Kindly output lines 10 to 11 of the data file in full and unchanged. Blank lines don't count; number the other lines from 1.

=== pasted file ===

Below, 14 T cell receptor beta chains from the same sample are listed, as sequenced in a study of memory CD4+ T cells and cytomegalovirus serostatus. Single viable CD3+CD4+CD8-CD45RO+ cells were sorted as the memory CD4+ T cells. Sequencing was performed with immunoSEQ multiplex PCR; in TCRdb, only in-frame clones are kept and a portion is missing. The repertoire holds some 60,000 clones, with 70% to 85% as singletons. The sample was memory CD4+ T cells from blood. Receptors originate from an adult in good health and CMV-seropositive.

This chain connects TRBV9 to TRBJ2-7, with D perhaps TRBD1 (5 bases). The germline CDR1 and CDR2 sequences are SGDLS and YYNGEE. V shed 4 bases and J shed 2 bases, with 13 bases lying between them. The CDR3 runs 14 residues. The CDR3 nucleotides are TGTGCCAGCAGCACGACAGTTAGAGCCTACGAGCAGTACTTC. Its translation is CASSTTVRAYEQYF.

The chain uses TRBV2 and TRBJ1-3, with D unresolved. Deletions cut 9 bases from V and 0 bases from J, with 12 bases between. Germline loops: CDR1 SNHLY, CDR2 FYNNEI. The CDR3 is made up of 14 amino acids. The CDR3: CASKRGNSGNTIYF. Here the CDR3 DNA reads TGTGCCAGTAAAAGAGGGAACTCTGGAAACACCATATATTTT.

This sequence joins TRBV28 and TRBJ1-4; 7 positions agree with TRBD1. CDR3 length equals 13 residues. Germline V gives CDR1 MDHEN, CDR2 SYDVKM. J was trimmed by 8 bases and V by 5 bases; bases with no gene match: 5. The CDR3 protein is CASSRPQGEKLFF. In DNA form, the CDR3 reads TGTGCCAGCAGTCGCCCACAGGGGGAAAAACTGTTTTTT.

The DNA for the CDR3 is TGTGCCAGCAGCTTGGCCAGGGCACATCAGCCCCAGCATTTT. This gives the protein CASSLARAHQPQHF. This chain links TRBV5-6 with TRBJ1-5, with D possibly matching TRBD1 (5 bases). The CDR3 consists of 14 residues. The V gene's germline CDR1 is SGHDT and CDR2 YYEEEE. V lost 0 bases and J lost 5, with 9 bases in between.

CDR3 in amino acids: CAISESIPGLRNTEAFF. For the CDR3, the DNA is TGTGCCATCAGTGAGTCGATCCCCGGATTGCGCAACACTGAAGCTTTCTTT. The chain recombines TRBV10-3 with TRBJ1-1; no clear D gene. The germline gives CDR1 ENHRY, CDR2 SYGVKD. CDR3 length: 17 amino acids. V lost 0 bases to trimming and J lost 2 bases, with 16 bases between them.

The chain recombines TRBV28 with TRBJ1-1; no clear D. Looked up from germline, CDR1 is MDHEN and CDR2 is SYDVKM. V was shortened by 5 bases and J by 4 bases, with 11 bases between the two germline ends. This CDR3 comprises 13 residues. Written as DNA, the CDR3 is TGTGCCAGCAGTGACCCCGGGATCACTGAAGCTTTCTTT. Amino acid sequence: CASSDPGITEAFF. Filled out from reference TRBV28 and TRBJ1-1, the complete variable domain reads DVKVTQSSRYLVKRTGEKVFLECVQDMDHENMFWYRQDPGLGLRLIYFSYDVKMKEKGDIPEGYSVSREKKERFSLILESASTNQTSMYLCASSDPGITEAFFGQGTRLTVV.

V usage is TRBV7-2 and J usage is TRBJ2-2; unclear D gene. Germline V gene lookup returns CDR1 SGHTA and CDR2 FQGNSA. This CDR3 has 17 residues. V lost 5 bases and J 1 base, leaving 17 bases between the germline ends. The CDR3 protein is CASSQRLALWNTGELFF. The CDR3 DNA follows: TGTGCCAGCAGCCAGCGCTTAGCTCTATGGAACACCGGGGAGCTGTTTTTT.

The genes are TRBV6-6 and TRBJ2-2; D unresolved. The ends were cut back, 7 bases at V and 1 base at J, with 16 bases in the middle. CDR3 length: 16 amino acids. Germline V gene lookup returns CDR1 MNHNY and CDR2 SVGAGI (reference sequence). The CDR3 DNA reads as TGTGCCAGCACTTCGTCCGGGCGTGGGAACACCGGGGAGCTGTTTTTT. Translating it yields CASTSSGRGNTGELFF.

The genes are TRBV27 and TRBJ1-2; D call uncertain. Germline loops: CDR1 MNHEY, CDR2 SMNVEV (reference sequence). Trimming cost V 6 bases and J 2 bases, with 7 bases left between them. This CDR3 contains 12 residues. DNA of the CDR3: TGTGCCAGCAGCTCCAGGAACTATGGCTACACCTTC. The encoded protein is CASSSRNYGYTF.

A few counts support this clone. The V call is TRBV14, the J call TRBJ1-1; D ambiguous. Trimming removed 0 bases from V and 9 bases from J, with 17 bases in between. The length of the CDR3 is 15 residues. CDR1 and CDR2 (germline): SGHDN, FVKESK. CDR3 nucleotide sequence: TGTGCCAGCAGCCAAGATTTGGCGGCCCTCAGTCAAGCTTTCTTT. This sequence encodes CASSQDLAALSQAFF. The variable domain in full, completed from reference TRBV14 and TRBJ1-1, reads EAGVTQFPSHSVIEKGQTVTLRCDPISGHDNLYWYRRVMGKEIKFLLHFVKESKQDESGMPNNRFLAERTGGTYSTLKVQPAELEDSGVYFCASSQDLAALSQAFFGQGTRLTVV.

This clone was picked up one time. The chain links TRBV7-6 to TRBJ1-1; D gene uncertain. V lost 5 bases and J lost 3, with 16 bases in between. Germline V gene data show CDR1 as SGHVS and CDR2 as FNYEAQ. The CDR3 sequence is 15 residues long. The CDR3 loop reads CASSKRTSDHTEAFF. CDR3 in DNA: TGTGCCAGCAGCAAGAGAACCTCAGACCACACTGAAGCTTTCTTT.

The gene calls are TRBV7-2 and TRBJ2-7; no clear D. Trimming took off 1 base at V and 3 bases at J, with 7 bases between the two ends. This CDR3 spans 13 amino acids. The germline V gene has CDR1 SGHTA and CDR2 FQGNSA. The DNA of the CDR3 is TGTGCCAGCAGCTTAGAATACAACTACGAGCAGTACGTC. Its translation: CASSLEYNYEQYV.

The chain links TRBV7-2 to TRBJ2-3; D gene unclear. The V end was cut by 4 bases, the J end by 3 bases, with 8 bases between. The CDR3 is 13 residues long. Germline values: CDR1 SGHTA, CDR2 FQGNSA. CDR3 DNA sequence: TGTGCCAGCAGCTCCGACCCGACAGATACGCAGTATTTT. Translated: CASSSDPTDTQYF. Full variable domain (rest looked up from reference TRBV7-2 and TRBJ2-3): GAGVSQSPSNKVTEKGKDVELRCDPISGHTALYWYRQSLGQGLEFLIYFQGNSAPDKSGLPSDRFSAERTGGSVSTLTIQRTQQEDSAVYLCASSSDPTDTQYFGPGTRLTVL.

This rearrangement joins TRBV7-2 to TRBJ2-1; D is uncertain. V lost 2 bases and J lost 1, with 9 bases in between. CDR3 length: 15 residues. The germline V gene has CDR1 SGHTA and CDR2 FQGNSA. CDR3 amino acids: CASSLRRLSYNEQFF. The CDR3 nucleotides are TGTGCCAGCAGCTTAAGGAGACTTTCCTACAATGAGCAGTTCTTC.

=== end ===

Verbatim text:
The genes are TRBV27 and TRBJ1-2; D call uncertain. Germline loops: CDR1 MNHEY, CDR2 SMNVEV (reference sequence). Trimming cost V 6 bases and J 2 bases, with 7 bases left between them. This CDR3 contains 12 residues. DNA of the CDR3: TGTGCCAGCAGCTCCAGGAACTATGGCTACACCTTC. The encoded protein is CASSSRNYGYTF.

A few counts support this clone. The V call is TRBV14, the J call TRBJ1-1; D ambiguous. Trimming removed 0 bases from V and 9 bases from J, with 17 bases in between. The length of the CDR3 is 15 residues. CDR1 and CDR2 (germline): SGHDN, FVKESK. CDR3 nucleotide sequence: TGTGCCAGCAGCCAAGATTTGGCGGCCCTCAGTCAAGCTTTCTTT. This sequence encodes CASSQDLAALSQAFF. The variable domain in full, completed from reference TRBV14 and TRBJ1-1, reads EAGVTQFPSHSVIEKGQTVTLRCDPISGHDNLYWYRRVMGKEIKFLLHFVKESKQDESGMPNNRFLAERTGGTYSTLKVQPAELEDSGVYFCASSQDLAALSQAFFGQGTRLTVV.